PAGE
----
Begun in 1914 and premiered in 1925, Wozzeck has class struggle, poverty and mental health problems as its principal subjects.

When I was 12 years old, I made a devastating discovery. The arias from my favourite operas – Rigoletto, Turandot, The Barber of Seville – which I played over and over again, winding and rewinding the cassettes ­until they ceased to work, did not ­necessarily have words that matched the beauty of the music. Intense study of a book I had received for Christmas called Stories from Opera taught me that although some of the soaring melodies I adored carried words about love, death, horror and tragedy, other lyrics, in translation, proved to be people agreeing where to meet later, or misremembering each other’s names.

This crushing disappointment came to mind again recently while I was listening to an edition of Radio 3’s Building a Library, a segment of its regular Saturday-morning CD review, in which new releases are compared and contrasted with archive recordings to find the best listening experience. The reviewer Gillian Moore was surveying the available recordings of Alban Berg’s Wozzeck. She gave credit to several English-language recordings for the clarity they offer newcomers to this work, but eventually concluded that she must recommend a version using the original German, because there were crucial aural elements that could not be reproduced without it.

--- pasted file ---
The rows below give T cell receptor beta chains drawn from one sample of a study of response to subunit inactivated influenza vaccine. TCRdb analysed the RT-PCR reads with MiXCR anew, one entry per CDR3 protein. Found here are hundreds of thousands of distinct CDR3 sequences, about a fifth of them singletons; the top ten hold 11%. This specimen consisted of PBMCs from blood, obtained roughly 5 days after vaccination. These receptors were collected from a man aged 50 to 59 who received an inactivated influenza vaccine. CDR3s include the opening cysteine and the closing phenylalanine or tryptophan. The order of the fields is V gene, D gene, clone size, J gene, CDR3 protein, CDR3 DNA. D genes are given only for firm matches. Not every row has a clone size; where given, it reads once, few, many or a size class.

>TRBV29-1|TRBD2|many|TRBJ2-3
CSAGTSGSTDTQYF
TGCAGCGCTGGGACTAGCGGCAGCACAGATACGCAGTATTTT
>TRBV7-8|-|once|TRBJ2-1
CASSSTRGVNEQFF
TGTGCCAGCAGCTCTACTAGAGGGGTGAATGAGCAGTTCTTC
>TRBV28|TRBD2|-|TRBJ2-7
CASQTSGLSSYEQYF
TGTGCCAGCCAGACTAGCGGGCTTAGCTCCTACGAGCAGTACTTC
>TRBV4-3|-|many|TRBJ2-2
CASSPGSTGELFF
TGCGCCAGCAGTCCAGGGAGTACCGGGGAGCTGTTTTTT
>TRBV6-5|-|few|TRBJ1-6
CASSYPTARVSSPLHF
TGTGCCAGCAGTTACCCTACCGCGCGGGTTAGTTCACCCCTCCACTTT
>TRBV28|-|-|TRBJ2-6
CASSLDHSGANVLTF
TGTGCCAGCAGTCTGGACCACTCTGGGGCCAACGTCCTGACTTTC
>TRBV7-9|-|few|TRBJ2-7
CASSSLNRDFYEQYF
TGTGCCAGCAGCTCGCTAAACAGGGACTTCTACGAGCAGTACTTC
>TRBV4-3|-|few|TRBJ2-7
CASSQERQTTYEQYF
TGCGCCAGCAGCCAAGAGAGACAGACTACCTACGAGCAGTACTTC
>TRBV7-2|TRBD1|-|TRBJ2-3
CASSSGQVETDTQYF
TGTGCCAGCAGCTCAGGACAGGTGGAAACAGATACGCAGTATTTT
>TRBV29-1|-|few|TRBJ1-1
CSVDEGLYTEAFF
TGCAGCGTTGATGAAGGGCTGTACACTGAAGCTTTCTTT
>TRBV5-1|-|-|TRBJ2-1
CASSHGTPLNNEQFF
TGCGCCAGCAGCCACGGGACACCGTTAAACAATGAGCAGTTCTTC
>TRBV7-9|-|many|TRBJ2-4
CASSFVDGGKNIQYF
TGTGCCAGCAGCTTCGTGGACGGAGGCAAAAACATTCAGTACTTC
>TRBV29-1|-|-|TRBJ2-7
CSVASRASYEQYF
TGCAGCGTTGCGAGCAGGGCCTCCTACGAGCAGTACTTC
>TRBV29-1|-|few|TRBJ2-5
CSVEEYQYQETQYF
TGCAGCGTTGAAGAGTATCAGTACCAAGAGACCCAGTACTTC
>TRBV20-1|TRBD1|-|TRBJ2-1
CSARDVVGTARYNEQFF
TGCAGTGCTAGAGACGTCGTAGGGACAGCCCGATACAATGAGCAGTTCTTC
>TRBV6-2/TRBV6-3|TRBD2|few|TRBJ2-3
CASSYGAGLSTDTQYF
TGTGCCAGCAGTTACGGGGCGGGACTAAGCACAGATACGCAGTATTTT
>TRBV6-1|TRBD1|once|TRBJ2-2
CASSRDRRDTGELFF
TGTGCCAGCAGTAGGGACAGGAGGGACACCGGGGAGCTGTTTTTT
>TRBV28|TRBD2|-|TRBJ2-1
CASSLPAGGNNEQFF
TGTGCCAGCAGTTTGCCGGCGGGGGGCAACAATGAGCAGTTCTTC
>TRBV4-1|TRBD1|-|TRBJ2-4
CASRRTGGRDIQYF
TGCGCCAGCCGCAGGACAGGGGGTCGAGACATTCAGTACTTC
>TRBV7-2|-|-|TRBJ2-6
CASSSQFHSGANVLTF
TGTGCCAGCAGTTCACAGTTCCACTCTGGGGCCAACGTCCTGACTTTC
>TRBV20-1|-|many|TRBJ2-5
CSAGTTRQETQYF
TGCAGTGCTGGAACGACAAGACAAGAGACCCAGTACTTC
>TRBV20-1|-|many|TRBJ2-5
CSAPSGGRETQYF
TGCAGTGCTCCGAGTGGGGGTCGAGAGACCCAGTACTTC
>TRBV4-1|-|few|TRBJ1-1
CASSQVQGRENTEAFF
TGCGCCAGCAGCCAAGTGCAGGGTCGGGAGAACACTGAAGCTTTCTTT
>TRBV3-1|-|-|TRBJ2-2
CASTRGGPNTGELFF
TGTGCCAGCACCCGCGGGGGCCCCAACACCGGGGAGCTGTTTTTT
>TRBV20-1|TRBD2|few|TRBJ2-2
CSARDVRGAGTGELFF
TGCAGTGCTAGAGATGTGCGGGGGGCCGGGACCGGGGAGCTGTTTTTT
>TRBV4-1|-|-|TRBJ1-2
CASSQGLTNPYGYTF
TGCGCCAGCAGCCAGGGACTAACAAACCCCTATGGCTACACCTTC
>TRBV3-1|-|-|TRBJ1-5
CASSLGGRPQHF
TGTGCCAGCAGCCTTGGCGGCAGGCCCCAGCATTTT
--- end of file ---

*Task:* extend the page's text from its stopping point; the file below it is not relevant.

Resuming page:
Moore, now director of music at the Southbank Centre, chose to kick off a series of semi-staged concert performances of operas with Wozzeck. Although undoubtedly an opera, it was a far cry from the fairy stories and doomed romances that filled my pre-teen ears, but it worked surprisingly well stripped of scenery, costumes and other theatrical accoutrements.

Zurich Opera’s presentation placed importance on the orchestral score above all else, allowing its jagged and insistent lines to remind us that this is music born of the dark years between the world wars. Begun in 1914, but delayed while Berg served in the Austro-Hungarian army (it premiered in 1925), it has class struggle, poverty and mental health problems as its principal subjects. The score owes much to Berg’s fellow Viennese composers Gustav Mahler and Arnold Schoenberg (Mahler’s widow put up the money for the initial publication of the score). At times in this production, the orchestra was so utterly central that it felt like a symphony with singing, rather than vocal melodies with accompaniment.